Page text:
“There is lots to be encouraged about, though, and now what we need to do is use the 50-over and Hundred break to come back to red ball cricket recharged with four games to go which we will look to win.”
Warwickshire’s advances with the bat were slowed by bad weather on the second day of their LV=Insurance County Championship match at Edgbaston.
After chaos came calm as the frenetic opening day of 312 runs for 22 wickets was followed by a soporific second which delivered 136 for two from 56.3 overs before rain wiped out the last session.
Warwickshire, having been bowled out for 60 on the first morning, closed the second day on 189 for four in their second innings, leading by 50, after Sam Hain (66 not out, 174 balls) and Dan Mousley (58, 151) dug in to add 110 in 45 overs.
Middlesex remain very strongly placed but the home side have clawed their way back into the game. If Warwickshire can bat deep and set a target of around 250 they will scent a remarkable victory, though the absence of injured leading wicket-taker Chris Rushworth (42 wickets at 18.26 this season) means the pendulum is still massively in Middlesex’s favour.
After Warwickshire resumed on 53 for two, 86 behind, it was immediately clear that the pitch is no minefield. Their implosion for 60 first time round was due partly to good bowling in helpful conditions but also to careless batting.
There was nothing careless about Hain’s work as he knuckled down diligently much as he did as an 18-year-old debutant against Middlesex at Edgbaston in 2014 when he scored 42 in 137 minutes.
Nine years on, he lost only one partner in the morning session when Rob Yates (30, 62 balls) edged a lovely away-cutter from Ethan Bamber to wicketkeeper John Simpson. That was the 872nd victim of Simpson’s excellent career but he was kept waiting for number 873 as Hain and Mousley displayed the discipline that Warwickshire’s batters had lacked the previous day.
Defending resolutely and leaving astutely, they reached their half-centuries (Hain 131 balls, Mousley 122) in successive overs and it was a surprise when they were parted. Mousley pulled a short ball from Tom Helm straight into the hands of Ryan Higgins at deep mid-wicket and thumped his bat hard into his pad in frustration as he headed towards the pavilion instead of towards the maiden century that beckoned.Jake Bethell joined the implacable Hain for seven overs until bad light intervened and then rained arrived to end play with 39.3 overs unbowled, nine seagulls on the covers and Simpson still thirsting for his 873rd victim which will put him just 350 behind Middlesex’s all-time record snaffler John Murray (1,223).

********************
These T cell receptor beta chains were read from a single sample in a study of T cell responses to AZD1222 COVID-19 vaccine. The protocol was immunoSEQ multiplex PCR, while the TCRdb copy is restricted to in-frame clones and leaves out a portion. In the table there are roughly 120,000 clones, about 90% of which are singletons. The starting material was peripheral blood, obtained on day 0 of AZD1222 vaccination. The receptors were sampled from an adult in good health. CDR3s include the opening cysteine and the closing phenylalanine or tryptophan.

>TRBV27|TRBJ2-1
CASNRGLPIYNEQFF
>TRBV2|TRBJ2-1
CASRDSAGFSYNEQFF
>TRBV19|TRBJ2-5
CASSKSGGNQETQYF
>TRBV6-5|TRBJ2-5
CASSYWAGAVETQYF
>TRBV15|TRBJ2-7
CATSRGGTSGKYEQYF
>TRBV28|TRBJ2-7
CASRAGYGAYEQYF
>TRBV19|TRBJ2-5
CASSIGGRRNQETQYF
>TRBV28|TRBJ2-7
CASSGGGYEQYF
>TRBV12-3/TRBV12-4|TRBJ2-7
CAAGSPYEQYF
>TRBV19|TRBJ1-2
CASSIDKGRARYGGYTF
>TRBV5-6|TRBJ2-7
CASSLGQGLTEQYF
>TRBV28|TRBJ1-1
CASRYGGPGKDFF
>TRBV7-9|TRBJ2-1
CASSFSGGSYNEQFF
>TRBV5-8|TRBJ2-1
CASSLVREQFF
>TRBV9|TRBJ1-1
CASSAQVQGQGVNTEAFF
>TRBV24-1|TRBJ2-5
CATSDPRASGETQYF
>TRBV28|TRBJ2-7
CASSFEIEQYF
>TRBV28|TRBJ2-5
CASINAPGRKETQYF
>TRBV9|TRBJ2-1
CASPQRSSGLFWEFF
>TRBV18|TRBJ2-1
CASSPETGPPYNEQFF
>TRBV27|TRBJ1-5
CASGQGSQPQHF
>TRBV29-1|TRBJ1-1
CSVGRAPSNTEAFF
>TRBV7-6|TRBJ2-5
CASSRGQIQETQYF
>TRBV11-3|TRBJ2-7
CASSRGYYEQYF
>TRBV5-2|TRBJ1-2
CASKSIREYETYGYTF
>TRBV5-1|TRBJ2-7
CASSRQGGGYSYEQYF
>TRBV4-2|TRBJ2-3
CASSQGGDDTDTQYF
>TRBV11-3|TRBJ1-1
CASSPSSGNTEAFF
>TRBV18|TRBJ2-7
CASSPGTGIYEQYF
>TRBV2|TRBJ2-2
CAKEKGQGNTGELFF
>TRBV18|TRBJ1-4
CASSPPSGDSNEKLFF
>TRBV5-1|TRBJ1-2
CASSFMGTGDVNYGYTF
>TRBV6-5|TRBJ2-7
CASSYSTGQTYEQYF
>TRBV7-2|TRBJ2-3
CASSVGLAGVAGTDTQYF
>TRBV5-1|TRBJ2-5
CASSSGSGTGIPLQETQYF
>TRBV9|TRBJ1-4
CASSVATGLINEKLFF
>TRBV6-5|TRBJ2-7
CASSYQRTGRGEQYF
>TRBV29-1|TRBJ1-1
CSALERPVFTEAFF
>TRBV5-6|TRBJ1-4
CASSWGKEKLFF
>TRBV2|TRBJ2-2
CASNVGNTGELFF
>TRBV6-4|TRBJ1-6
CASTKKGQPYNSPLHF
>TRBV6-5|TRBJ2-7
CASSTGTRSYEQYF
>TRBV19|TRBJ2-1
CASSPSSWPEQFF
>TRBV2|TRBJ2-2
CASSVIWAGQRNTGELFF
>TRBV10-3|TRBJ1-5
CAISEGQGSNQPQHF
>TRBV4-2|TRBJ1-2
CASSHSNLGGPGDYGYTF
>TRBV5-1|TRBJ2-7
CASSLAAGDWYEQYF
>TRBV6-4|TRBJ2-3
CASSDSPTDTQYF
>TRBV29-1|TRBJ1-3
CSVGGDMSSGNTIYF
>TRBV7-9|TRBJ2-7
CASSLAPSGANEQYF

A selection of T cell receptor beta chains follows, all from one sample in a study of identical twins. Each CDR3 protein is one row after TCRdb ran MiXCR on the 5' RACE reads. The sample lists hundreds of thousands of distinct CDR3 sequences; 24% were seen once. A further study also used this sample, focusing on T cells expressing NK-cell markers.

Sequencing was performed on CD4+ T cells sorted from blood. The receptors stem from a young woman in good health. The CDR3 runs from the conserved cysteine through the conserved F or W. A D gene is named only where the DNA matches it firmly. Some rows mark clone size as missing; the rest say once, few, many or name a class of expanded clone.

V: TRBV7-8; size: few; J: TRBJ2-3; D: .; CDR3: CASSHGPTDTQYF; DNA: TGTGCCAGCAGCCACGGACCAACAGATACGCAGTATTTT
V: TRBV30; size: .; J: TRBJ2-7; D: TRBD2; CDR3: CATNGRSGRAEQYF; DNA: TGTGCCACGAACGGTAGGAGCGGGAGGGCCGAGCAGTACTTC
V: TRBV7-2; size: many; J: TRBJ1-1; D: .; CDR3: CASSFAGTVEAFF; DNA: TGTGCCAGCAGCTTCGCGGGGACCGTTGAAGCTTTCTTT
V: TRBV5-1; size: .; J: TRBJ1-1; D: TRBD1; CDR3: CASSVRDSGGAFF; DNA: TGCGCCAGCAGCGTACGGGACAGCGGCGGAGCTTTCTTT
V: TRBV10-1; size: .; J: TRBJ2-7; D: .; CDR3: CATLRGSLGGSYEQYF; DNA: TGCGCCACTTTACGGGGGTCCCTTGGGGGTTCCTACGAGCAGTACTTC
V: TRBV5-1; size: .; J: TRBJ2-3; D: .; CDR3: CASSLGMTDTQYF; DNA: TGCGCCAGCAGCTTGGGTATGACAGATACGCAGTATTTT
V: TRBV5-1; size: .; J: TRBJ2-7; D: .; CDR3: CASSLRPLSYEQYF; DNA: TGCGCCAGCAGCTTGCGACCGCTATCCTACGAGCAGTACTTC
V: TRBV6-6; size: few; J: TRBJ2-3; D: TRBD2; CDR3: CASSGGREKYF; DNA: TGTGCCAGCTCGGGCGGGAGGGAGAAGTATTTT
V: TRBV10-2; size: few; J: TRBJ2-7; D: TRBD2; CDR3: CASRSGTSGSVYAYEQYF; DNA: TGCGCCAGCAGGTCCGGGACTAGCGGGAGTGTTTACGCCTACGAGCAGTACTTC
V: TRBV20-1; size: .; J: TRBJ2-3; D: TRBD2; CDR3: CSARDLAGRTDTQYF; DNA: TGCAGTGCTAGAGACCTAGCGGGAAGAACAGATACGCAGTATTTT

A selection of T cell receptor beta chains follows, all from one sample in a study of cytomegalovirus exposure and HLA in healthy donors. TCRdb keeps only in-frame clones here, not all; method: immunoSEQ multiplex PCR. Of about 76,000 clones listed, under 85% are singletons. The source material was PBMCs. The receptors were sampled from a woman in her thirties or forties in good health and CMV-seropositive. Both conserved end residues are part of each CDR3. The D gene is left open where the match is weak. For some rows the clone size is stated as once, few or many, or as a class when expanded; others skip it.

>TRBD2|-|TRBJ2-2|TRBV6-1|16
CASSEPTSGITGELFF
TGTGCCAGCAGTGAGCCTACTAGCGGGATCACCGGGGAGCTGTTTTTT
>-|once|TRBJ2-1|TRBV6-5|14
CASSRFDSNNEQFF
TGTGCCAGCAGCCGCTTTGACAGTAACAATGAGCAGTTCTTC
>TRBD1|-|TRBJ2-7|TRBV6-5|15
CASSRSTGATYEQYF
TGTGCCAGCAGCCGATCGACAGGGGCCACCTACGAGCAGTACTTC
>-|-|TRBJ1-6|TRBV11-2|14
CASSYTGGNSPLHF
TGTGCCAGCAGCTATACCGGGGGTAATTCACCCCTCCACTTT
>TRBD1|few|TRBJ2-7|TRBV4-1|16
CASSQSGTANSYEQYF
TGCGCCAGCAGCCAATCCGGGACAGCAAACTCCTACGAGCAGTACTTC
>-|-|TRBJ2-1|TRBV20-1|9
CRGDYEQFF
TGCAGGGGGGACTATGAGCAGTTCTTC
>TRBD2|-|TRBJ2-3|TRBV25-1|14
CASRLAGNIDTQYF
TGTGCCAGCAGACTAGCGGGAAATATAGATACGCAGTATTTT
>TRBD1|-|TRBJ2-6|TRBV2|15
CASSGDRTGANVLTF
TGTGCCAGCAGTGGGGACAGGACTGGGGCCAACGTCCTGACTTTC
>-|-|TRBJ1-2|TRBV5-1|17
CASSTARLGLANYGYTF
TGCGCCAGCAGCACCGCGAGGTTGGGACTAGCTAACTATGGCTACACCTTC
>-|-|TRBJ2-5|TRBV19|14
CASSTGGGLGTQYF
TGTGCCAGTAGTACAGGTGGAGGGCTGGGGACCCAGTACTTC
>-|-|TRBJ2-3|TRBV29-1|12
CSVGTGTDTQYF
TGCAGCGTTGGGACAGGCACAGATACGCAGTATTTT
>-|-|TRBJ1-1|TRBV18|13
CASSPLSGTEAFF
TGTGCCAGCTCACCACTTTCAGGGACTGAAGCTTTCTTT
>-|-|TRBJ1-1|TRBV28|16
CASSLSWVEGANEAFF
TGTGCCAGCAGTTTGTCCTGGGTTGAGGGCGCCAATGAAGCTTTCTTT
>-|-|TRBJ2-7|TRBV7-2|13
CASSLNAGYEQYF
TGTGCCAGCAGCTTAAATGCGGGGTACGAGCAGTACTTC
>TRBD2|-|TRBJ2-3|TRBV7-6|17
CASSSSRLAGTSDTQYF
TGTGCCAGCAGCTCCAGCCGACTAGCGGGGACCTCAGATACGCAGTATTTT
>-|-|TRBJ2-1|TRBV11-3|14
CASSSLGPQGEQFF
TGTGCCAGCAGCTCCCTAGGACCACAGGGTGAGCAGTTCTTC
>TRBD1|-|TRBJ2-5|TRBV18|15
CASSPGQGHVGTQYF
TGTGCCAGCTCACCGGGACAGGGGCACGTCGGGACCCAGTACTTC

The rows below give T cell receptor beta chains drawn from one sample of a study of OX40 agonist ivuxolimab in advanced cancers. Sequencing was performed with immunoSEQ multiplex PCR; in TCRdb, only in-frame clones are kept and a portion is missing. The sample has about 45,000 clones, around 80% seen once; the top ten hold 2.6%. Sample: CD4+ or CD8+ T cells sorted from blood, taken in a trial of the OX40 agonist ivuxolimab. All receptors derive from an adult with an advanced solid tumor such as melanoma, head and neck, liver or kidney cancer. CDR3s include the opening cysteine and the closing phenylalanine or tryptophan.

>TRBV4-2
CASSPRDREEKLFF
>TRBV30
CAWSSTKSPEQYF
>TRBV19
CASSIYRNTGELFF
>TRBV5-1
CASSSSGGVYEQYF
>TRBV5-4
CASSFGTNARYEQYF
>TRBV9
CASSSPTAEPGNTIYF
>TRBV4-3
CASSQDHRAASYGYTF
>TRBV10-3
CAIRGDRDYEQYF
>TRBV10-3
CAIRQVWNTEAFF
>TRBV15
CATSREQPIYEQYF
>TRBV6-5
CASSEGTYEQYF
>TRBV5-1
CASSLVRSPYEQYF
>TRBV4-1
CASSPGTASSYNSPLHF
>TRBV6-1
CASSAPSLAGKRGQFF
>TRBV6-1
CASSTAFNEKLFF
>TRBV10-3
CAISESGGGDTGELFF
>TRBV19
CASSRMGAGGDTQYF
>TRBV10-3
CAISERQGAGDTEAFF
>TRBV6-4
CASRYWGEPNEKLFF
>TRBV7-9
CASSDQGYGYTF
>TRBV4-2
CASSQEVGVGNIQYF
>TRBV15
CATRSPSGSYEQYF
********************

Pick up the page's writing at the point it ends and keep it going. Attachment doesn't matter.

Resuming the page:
Warwickshire all-rounder Dan Mousley said: “So much happened yesterday that today we just had to go out there and scrap as hard as we could to get ourselves back in the game. I think we did really well. We have a lead of 50 and if we can keep building and get that to a lead of 200 that really puts us in with a sniff in the game.
“The pitch has had three heavy rollers on it now and has definitely got flatter but there is still enough there for the bowlers. Bamber bowled a few that you’re not hitting with two bats so it’s just getting through that and keeping out what you can and then scoring when the opportunity arises. There’s definitely enough there with our bowling attack so if we can put a decent target on the board hopefully we can come away with a win.
“I always enjoy batting with Hainy. The team needed a partnership today so that’s what we concentrated on, not looking too far ahead and just taking it step by step. It was a good partnership and it was very frustrating to get out the way I did.
“I picked out the man at deep square but, with a short boundary, that one should have gone in the river, to be honest. It’s only a 50-metre boundary that side and in T20 you’re hitting that ball out of the ground 90 per cent of the time so I didn’t see it as a particularly risky option, I back myself to clear the fielder but I hit it straight down deep square’s throat. It was frustrating because me and Hainy had got to a position where we were in a really good spot.”
Middlesex took advantage of winning a valuable toss on the opening day of their LV=Insurance County Championship match at Edgbaston.